I’ve begun a crowdfunding campaign through GoFundMe.com. If you would like to donate in support of our video series, please do so here. Or, share this link on your social media network; you never know who you know who might want to help.
Welcome to the new home of all things English Weirdness. Since it has become clear that EW is now its own ‘thing,’ I felt it deserved its own website. So, here it is. On these pages you will find information about EW and the people involved in it, news about recent EW goings-on, merchandise, and, best of all, every one of the EW videos, all in one place. Enjoy, and please comment or contact me if you have any ideas or suggestions.
Weirdness is made entirely with student and teacher volunteers. And recently, over a gruelling three days of weekend, the team and I shot two brand new episodes. I was moved and impressed by the tireless efforts of everyone who helped. From the performers to the crew, everyone worked around the clock to make this happen. Thank you for your dedication to the Weirdness, and for giving me your precious time.
As you may know, making these videos comes at a cost. It takes hundreds of hours and dollars to prepare, shoot, edit, and promote each one of them. Now, I’ll provide the hundreds of hours of work, but I need help with the rest. And, although our most recent fund-raising campaign raised enough money to cover the costs of these two episodes (thanks to everyone who contributed), to continue producing the series, we once again need help.
Please consider supporting this project. You can contribute any amount you like. You can use the “Donate” button on the website’s sidebar, or here:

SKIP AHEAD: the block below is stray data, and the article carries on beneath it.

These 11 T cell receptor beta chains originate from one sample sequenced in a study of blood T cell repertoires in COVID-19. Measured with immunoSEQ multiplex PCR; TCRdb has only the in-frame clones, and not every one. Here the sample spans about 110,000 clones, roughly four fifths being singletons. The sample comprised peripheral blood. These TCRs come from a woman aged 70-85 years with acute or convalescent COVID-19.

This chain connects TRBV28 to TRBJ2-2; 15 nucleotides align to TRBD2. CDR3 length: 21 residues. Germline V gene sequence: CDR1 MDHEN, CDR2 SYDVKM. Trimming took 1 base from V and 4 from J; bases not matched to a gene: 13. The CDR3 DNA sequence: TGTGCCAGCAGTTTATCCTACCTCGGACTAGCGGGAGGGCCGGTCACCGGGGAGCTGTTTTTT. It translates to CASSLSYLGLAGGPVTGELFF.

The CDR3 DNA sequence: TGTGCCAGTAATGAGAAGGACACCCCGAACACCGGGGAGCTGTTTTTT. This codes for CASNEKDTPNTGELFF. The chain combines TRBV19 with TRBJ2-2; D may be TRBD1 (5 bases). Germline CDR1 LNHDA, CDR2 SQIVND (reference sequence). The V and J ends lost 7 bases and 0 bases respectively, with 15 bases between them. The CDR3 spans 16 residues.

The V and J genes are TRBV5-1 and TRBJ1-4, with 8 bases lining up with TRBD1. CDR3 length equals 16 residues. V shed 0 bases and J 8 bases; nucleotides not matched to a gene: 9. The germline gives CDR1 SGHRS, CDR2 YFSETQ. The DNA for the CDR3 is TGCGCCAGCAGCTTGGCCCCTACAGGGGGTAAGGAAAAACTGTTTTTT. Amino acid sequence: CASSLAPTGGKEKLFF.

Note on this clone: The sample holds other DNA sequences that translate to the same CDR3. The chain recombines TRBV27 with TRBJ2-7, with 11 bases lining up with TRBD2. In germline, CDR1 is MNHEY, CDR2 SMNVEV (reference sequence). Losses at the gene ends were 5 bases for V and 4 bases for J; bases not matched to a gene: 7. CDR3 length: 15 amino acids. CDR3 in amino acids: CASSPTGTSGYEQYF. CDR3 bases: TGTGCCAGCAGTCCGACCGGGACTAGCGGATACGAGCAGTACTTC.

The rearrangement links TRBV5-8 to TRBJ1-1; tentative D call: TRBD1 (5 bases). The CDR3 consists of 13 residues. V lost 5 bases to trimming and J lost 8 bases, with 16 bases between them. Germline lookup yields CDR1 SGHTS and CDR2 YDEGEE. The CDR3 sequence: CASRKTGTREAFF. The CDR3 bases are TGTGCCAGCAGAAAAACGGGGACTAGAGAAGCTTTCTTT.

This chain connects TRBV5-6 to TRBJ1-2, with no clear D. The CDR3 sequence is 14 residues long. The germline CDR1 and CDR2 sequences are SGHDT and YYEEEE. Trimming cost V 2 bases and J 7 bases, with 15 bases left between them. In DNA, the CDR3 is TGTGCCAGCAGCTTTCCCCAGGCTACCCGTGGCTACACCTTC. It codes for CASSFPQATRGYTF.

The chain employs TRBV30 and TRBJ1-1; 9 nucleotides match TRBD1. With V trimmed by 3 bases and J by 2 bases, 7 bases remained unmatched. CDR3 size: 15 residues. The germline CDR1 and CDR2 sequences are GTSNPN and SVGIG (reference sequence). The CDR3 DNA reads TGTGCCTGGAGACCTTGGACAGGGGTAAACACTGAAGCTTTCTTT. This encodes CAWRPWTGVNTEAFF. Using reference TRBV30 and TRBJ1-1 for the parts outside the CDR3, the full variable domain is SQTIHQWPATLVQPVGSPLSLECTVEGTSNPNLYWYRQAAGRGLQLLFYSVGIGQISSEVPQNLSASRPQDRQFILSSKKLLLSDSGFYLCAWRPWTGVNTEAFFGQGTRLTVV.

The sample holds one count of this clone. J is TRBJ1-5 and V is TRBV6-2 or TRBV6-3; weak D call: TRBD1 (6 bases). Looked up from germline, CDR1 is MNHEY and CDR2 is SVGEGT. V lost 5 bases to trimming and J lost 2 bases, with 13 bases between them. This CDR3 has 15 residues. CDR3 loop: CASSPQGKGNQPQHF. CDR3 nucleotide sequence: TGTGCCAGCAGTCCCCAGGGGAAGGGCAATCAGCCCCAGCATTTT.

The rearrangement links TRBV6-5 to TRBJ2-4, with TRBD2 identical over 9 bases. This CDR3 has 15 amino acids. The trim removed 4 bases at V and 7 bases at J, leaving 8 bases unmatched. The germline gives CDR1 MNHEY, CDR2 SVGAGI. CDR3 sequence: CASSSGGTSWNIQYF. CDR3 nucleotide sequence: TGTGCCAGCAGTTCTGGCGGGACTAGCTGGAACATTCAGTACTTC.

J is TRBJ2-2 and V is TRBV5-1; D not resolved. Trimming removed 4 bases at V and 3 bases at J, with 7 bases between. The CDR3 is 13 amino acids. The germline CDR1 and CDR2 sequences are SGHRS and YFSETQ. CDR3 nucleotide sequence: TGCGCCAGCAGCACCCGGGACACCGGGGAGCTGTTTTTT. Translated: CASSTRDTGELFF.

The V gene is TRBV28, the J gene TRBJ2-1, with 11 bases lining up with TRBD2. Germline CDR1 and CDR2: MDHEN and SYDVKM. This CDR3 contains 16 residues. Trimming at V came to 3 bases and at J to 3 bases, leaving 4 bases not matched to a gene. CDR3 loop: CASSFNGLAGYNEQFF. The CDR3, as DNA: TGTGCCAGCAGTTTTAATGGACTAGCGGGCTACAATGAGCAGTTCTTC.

Alternatively, you can become an ongoing supporter or corporate sponsor and Producer of English Weirdness through Patreon.com
Latest EW shoot
Weirdness team shoots latest episode(s)
It was a gruelling 3-days, but we managed to shoot two new episodes of English Weirdness. I am incredibly impressed with everyone’s performance, behind as well as in front of the camera, some not long after writing final exams at school. I am also deeply grateful for your sincere effort and for dedicating your weekend to me. Thank you all; you are an amazing group of Hammers.
Weirdness is cool, but you are even cooler!
It is with great excitement that I share this news. This past Wednesday, September 12 2018, in a live and online press conference coordinated with the local media in Japan, it was formally announced that my “English Weirdness” video series is to be used as part of a revolutionary English curriculum at Sakata Minami high school in Yamagata, Japan. Its dedicated and innovative principal, Ms. Hiroko Nakahara, has undertaken to provide us a sponsorship arrangement that will allow me to a full season of episodes over the next year.
This is all very exciting because it will provide the funding needed to make the videos, as well as increase our exposure to a new audience. Sakata school is located on the north west coast of Japan, an area not necessarily know for its innovation. Nakahara-sensei’s approach to running her school, however, certainly is. She wants nothing less than to revolutionize the Japanese education system and “save the children,” as she says. She believes the current state of education is failing to prepare the students for life in the context of a globalized Japan, and I tend to agree with her. It is my sincere wish that my English Weirdness series can not only shed some light on the strange aspects of English learning, but also demonstrate and model a new style of learning, one in which both teacher and student are participants in the analysis.
Stayed tuned for the next episode coming soon.